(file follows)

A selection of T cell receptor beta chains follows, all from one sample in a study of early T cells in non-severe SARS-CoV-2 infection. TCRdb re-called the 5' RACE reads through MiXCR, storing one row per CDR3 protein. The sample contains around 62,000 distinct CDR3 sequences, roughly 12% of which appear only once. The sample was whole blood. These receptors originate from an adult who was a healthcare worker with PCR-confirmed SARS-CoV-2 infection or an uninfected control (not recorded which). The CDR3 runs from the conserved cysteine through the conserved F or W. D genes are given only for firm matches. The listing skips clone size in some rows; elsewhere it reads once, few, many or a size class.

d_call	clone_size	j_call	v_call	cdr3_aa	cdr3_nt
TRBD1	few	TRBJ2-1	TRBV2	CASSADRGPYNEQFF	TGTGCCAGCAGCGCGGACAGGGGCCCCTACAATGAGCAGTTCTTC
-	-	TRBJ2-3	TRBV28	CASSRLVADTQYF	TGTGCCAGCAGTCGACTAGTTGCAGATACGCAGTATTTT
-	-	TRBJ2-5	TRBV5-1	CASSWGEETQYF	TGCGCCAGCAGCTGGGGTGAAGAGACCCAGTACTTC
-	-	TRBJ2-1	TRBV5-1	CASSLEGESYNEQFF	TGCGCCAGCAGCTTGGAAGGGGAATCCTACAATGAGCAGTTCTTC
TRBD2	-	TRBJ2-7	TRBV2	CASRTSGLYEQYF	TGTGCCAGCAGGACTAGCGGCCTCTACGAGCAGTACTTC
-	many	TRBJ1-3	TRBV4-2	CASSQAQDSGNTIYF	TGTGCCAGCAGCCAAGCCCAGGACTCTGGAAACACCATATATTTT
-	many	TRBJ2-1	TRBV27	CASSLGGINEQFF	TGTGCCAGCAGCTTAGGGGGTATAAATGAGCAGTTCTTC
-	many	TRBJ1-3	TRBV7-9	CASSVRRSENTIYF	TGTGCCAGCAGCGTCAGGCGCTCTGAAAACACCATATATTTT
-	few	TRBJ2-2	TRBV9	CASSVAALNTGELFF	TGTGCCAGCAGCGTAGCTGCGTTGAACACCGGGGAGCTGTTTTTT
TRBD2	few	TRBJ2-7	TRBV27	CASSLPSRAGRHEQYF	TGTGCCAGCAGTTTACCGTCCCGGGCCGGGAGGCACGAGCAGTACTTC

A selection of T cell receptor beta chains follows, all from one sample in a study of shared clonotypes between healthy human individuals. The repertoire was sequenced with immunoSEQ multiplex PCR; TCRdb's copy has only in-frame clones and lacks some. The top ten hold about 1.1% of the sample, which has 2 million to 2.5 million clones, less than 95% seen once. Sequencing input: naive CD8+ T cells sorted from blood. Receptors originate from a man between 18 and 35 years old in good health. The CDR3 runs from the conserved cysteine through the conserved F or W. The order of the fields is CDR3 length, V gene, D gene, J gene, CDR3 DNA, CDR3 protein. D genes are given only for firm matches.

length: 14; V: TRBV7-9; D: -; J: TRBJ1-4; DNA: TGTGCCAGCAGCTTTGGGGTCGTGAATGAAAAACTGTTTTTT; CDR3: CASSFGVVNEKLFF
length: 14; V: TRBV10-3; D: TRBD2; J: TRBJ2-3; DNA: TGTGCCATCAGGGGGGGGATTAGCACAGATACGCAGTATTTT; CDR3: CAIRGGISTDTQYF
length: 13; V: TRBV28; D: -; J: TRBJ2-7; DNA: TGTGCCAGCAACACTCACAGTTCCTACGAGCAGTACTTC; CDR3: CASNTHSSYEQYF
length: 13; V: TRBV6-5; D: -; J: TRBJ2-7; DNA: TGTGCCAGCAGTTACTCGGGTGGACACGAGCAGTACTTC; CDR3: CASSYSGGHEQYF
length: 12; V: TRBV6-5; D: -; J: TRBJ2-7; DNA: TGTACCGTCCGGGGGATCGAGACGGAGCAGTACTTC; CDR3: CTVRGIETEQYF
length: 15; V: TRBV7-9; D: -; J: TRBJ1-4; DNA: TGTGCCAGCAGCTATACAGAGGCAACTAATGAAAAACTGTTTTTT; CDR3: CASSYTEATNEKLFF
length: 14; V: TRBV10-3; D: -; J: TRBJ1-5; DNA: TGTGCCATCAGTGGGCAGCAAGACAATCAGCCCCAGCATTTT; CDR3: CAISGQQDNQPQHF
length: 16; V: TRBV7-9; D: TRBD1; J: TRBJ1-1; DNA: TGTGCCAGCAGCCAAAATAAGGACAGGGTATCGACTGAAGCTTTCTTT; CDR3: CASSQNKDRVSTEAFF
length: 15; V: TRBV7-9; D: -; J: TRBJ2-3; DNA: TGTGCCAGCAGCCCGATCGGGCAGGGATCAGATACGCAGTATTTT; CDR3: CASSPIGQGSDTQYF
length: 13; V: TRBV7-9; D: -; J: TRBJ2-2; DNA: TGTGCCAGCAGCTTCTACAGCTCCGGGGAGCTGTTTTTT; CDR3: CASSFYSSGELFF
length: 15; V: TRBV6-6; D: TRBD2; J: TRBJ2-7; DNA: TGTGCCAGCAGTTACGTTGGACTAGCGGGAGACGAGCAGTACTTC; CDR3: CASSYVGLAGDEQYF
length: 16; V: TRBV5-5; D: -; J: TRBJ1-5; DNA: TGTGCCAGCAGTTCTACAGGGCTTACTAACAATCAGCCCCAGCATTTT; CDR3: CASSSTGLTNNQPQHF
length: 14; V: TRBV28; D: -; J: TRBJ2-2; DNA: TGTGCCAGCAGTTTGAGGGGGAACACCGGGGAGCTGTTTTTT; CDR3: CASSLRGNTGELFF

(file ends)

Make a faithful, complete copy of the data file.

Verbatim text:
A selection of T cell receptor beta chains follows, all from one sample in a study of early T cells in non-severe SARS-CoV-2 infection. TCRdb re-called the 5' RACE reads through MiXCR, storing one row per CDR3 protein. The sample contains around 62,000 distinct CDR3 sequences, roughly 12% of which appear only once. The sample was whole blood. These receptors originate from an adult who was a healthcare worker with PCR-confirmed SARS-CoV-2 infection or an uninfected control (not recorded which). The CDR3 runs from the conserved cysteine through the conserved F or W. D genes are given only for firm matches. The listing skips clone size in some rows; elsewhere it reads once, few, many or a size class.

d_call	clone_size	j_call	v_call	cdr3_aa	cdr3_nt
TRBD1	few	TRBJ2-1	TRBV2	CASSADRGPYNEQFF	TGTGCCAGCAGCGCGGACAGGGGCCCCTACAATGAGCAGTTCTTC
-	-	TRBJ2-3	TRBV28	CASSRLVADTQYF	TGTGCCAGCAGTCGACTAGTTGCAGATACGCAGTATTTT
-	-	TRBJ2-5	TRBV5-1	CASSWGEETQYF	TGCGCCAGCAGCTGGGGTGAAGAGACCCAGTACTTC
-	-	TRBJ2-1	TRBV5-1	CASSLEGESYNEQFF	TGCGCCAGCAGCTTGGAAGGGGAATCCTACAATGAGCAGTTCTTC
TRBD2	-	TRBJ2-7	TRBV2	CASRTSGLYEQYF	TGTGCCAGCAGGACTAGCGGCCTCTACGAGCAGTACTTC
-	many	TRBJ1-3	TRBV4-2	CASSQAQDSGNTIYF	TGTGCCAGCAGCCAAGCCCAGGACTCTGGAAACACCATATATTTT
-	many	TRBJ2-1	TRBV27	CASSLGGINEQFF	TGTGCCAGCAGCTTAGGGGGTATAAATGAGCAGTTCTTC
-	many	TRBJ1-3	TRBV7-9	CASSVRRSENTIYF	TGTGCCAGCAGCGTCAGGCGCTCTGAAAACACCATATATTTT
-	few	TRBJ2-2	TRBV9	CASSVAALNTGELFF	TGTGCCAGCAGCGTAGCTGCGTTGAACACCGGGGAGCTGTTTTTT
TRBD2	few	TRBJ2-7	TRBV27	CASSLPSRAGRHEQYF	TGTGCCAGCAGTTTACCGTCCCGGGCCGGGAGGCACGAGCAGTACTTC

A selection of T cell receptor beta chains follows, all from one sample in a study of shared clonotypes between healthy human individuals. The repertoire was sequenced with immunoSEQ multiplex PCR; TCRdb's copy has only in-frame clones and lacks some. The top ten hold about 1.1% of the sample, which has 2 million to 2.5 million clones, less than 95% seen once. Sequencing input: naive CD8+ T cells sorted from blood. Receptors originate from a man between 18 and 35 years old in good health. The CDR3 runs from the conserved cysteine through the conserved F or W. The order of the fields is CDR3 length, V gene, D gene, J gene, CDR3 DNA, CDR3 protein. D genes are given only for firm matches.

length: 14; V: TRBV7-9; D: -; J: TRBJ1-4; DNA: TGTGCCAGCAGCTTTGGGGTCGTGAATGAAAAACTGTTTTTT; CDR3: CASSFGVVNEKLFF
length: 14; V: TRBV10-3; D: TRBD2; J: TRBJ2-3; DNA: TGTGCCATCAGGGGGGGGATTAGCACAGATACGCAGTATTTT; CDR3: CAIRGGISTDTQYF
length: 13; V: TRBV28; D: -; J: TRBJ2-7; DNA: TGTGCCAGCAACACTCACAGTTCCTACGAGCAGTACTTC; CDR3: CASNTHSSYEQYF
length: 13; V: TRBV6-5; D: -; J: TRBJ2-7; DNA: TGTGCCAGCAGTTACTCGGGTGGACACGAGCAGTACTTC; CDR3: CASSYSGGHEQYF
length: 12; V: TRBV6-5; D: -; J: TRBJ2-7; DNA: TGTACCGTCCGGGGGATCGAGACGGAGCAGTACTTC; CDR3: CTVRGIETEQYF
length: 15; V: TRBV7-9; D: -; J: TRBJ1-4; DNA: TGTGCCAGCAGCTATACAGAGGCAACTAATGAAAAACTGTTTTTT; CDR3: CASSYTEATNEKLFF
length: 14; V: TRBV10-3; D: -; J: TRBJ1-5; DNA: TGTGCCATCAGTGGGCAGCAAGACAATCAGCCCCAGCATTTT; CDR3: CAISGQQDNQPQHF
length: 16; V: TRBV7-9; D: TRBD1; J: TRBJ1-1; DNA: TGTGCCAGCAGCCAAAATAAGGACAGGGTATCGACTGAAGCTTTCTTT; CDR3: CASSQNKDRVSTEAFF
length: 15; V: TRBV7-9; D: -; J: TRBJ2-3; DNA: TGTGCCAGCAGCCCGATCGGGCAGGGATCAGATACGCAGTATTTT; CDR3: CASSPIGQGSDTQYF
length: 13; V: TRBV7-9; D: -; J: TRBJ2-2; DNA: TGTGCCAGCAGCTTCTACAGCTCCGGGGAGCTGTTTTTT; CDR3: CASSFYSSGELFF
length: 15; V: TRBV6-6; D: TRBD2; J: TRBJ2-7; DNA: TGTGCCAGCAGTTACGTTGGACTAGCGGGAGACGAGCAGTACTTC; CDR3: CASSYVGLAGDEQYF
length: 16; V: TRBV5-5; D: -; J: TRBJ1-5; DNA: TGTGCCAGCAGTTCTACAGGGCTTACTAACAATCAGCCCCAGCATTTT; CDR3: CASSSTGLTNNQPQHF
length: 14; V: TRBV28; D: -; J: TRBJ2-2; DNA: TGTGCCAGCAGTTTGAGGGGGAACACCGGGGAGCTGTTTTTT; CDR3: CASSLRGNTGELFF